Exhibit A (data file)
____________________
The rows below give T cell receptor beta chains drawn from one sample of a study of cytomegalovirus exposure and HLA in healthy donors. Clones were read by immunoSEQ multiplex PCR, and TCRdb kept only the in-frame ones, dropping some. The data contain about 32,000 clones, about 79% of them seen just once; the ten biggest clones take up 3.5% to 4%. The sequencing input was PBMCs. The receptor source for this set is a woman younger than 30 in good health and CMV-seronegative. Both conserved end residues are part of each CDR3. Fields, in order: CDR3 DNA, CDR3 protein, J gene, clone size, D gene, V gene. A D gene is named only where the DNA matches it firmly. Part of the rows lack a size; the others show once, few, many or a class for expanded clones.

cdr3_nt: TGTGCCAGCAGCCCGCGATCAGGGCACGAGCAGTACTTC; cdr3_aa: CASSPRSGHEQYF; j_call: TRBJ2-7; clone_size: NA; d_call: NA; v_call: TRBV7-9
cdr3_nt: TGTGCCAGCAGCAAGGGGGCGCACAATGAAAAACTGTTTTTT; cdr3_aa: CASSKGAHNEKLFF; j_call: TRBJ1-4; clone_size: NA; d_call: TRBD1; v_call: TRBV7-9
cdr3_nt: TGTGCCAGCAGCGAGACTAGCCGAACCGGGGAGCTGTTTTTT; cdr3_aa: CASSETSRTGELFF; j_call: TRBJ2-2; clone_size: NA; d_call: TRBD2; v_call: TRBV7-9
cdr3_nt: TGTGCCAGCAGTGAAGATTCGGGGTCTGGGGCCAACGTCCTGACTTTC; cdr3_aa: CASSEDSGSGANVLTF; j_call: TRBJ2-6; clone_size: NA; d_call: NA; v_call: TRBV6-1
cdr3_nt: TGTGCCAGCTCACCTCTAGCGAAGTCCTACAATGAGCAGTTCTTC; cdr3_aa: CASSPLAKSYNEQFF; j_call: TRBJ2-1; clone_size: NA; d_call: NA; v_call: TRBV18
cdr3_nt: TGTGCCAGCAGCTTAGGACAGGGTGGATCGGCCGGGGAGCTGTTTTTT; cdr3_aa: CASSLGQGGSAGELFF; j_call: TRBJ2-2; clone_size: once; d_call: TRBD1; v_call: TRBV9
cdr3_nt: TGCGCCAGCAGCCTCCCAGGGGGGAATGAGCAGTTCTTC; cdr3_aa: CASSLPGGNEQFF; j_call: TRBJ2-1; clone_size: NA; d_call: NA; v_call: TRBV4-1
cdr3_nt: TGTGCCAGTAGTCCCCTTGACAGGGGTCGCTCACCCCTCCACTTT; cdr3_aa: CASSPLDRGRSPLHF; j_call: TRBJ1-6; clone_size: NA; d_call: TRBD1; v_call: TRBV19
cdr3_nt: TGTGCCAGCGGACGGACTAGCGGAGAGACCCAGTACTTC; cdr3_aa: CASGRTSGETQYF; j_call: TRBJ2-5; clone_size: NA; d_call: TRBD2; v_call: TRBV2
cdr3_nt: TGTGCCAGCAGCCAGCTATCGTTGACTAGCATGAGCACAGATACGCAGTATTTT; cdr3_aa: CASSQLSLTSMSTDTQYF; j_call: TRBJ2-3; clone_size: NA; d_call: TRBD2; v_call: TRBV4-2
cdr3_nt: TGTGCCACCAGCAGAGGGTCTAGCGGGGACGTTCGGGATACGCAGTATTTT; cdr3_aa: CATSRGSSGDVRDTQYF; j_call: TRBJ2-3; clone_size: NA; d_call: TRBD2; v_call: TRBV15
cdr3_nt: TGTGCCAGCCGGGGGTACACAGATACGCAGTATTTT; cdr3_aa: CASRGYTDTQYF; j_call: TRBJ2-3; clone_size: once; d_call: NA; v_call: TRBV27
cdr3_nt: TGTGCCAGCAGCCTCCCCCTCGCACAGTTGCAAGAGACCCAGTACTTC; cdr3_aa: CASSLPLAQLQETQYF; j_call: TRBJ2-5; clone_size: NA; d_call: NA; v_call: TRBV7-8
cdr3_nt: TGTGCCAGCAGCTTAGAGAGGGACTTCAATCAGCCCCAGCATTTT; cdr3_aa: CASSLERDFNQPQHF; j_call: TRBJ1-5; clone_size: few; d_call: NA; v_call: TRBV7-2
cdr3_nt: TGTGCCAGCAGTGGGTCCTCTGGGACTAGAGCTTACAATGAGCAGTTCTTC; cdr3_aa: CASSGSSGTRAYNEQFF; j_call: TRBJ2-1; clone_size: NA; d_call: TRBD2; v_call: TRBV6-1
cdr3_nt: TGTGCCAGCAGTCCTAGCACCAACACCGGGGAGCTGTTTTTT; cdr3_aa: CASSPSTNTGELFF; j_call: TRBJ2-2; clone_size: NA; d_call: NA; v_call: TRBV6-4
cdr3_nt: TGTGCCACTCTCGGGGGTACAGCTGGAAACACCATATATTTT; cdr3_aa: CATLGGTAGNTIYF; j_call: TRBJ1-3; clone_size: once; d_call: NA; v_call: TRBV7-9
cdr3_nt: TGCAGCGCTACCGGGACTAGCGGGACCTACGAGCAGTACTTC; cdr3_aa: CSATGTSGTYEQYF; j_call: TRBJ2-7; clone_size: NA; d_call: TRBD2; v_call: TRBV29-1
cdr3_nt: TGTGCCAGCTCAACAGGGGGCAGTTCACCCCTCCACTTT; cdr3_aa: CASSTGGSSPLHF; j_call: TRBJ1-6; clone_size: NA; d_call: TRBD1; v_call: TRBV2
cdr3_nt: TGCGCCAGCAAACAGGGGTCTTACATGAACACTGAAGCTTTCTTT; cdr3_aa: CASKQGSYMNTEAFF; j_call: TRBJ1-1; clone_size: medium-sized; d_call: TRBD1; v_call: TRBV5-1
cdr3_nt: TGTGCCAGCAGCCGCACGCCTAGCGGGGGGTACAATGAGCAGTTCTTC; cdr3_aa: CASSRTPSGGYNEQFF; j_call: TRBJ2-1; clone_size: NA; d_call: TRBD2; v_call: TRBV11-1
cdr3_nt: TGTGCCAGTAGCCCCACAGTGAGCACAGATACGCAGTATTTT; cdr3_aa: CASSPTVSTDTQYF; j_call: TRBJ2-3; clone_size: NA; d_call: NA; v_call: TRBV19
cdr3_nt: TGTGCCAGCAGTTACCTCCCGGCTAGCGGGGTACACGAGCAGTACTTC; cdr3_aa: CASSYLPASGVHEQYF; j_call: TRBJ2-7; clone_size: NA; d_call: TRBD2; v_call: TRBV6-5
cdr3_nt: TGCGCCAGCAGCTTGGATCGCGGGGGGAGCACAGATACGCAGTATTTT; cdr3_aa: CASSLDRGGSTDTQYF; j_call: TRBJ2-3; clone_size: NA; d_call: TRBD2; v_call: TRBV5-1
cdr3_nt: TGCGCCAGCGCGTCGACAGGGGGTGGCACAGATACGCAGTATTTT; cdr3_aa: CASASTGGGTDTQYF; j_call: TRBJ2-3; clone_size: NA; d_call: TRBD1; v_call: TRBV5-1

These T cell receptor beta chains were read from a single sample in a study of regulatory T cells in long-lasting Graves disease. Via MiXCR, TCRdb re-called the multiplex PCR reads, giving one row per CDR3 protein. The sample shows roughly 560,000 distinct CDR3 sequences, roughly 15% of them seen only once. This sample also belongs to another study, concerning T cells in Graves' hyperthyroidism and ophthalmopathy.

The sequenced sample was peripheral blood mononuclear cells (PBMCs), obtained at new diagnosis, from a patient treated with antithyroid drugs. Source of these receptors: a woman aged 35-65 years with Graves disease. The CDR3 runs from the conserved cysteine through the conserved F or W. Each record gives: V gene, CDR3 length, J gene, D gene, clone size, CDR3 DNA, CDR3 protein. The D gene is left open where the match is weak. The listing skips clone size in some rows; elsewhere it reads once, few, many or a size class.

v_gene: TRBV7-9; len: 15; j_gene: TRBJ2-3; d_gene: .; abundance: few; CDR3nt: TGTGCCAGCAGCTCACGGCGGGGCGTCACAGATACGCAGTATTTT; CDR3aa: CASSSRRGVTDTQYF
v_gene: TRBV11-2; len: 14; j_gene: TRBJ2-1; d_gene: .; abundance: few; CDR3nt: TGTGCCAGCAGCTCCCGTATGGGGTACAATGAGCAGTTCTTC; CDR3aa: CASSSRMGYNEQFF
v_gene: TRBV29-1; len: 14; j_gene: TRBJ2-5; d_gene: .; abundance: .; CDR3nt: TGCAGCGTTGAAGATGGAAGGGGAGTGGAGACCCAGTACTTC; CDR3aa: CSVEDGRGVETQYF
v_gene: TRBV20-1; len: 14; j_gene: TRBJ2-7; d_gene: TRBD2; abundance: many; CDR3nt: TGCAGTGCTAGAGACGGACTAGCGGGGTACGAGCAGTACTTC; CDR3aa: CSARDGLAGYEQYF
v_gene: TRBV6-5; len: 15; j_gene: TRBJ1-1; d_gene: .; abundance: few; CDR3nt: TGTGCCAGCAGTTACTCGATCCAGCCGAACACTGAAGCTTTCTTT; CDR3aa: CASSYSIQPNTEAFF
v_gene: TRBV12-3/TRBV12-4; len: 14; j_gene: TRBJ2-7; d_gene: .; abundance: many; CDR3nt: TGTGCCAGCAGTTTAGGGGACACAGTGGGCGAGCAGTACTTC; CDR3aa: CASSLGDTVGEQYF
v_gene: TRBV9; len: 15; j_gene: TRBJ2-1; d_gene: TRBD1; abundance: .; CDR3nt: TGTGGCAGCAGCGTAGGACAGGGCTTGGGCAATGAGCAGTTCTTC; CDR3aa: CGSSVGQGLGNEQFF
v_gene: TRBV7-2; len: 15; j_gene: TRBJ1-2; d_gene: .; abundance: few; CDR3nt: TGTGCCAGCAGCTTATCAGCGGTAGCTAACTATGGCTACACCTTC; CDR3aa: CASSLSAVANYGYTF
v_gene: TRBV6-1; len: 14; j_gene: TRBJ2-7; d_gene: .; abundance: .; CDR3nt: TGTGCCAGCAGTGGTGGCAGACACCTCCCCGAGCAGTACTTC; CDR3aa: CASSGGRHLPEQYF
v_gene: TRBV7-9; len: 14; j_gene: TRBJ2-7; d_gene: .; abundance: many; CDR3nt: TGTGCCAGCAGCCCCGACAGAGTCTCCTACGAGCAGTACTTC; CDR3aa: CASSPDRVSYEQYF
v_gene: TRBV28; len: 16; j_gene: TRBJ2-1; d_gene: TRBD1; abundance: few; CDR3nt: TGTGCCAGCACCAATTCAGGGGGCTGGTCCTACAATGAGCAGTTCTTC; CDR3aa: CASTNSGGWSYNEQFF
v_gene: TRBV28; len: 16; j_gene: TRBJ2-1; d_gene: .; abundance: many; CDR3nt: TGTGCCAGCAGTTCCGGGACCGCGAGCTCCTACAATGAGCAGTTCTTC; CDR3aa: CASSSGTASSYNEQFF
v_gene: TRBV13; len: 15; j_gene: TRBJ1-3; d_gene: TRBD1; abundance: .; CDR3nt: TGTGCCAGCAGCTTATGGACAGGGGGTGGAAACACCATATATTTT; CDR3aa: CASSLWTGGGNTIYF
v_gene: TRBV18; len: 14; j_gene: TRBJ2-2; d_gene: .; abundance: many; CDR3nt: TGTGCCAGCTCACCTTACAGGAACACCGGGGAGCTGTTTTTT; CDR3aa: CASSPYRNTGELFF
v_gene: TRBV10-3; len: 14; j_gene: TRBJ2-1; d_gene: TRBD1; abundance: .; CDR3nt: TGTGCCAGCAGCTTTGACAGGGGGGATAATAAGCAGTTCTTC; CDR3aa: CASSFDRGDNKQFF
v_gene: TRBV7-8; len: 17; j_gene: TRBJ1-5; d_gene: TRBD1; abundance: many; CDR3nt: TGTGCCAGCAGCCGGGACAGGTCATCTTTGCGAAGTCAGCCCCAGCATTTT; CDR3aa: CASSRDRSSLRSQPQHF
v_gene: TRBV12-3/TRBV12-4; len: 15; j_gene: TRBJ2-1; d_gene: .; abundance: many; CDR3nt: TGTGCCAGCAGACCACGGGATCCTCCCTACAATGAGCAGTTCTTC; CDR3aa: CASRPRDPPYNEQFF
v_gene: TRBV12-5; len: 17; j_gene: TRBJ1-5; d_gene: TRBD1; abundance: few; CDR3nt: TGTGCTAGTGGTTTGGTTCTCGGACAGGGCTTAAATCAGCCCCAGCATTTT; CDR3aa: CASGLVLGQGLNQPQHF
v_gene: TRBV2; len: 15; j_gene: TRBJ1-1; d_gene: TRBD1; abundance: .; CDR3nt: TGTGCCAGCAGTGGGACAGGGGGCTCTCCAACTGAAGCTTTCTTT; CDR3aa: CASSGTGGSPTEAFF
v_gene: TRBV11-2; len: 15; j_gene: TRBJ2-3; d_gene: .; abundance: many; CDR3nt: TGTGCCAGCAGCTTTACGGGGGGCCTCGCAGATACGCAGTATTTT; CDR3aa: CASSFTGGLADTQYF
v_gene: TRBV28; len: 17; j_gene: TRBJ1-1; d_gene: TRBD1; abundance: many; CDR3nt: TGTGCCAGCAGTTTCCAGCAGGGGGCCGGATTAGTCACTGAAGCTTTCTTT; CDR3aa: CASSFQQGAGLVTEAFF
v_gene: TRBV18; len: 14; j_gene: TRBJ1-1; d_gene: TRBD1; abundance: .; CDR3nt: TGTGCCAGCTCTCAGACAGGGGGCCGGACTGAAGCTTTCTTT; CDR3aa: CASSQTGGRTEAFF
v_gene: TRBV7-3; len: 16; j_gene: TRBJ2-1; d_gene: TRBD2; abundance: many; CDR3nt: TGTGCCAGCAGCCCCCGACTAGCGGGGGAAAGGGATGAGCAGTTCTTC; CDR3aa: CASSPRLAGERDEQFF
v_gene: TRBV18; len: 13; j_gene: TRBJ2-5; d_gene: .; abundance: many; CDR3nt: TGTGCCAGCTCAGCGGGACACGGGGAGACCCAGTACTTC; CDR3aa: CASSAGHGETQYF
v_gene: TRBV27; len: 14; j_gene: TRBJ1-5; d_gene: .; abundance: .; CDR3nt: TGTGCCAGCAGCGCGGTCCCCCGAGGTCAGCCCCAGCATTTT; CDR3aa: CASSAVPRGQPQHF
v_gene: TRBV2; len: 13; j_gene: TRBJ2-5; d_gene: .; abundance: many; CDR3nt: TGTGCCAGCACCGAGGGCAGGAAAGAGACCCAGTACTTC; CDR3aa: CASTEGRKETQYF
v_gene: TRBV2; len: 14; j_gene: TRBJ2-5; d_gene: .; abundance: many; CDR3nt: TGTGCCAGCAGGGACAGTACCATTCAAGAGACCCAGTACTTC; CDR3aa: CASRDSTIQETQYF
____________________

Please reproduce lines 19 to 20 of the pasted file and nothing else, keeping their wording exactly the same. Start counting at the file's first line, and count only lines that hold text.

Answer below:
cdr3_nt: TGCAGCGCTACCGGGACTAGCGGGACCTACGAGCAGTACTTC; cdr3_aa: CSATGTSGTYEQYF; j_call: TRBJ2-7; clone_size: NA; d_call: TRBD2; v_call: TRBV29-1
cdr3_nt: TGTGCCAGCTCAACAGGGGGCAGTTCACCCCTCCACTTT; cdr3_aa: CASSTGGSSPLHF; j_call: TRBJ1-6; clone_size: NA; d_call: TRBD1; v_call: TRBV2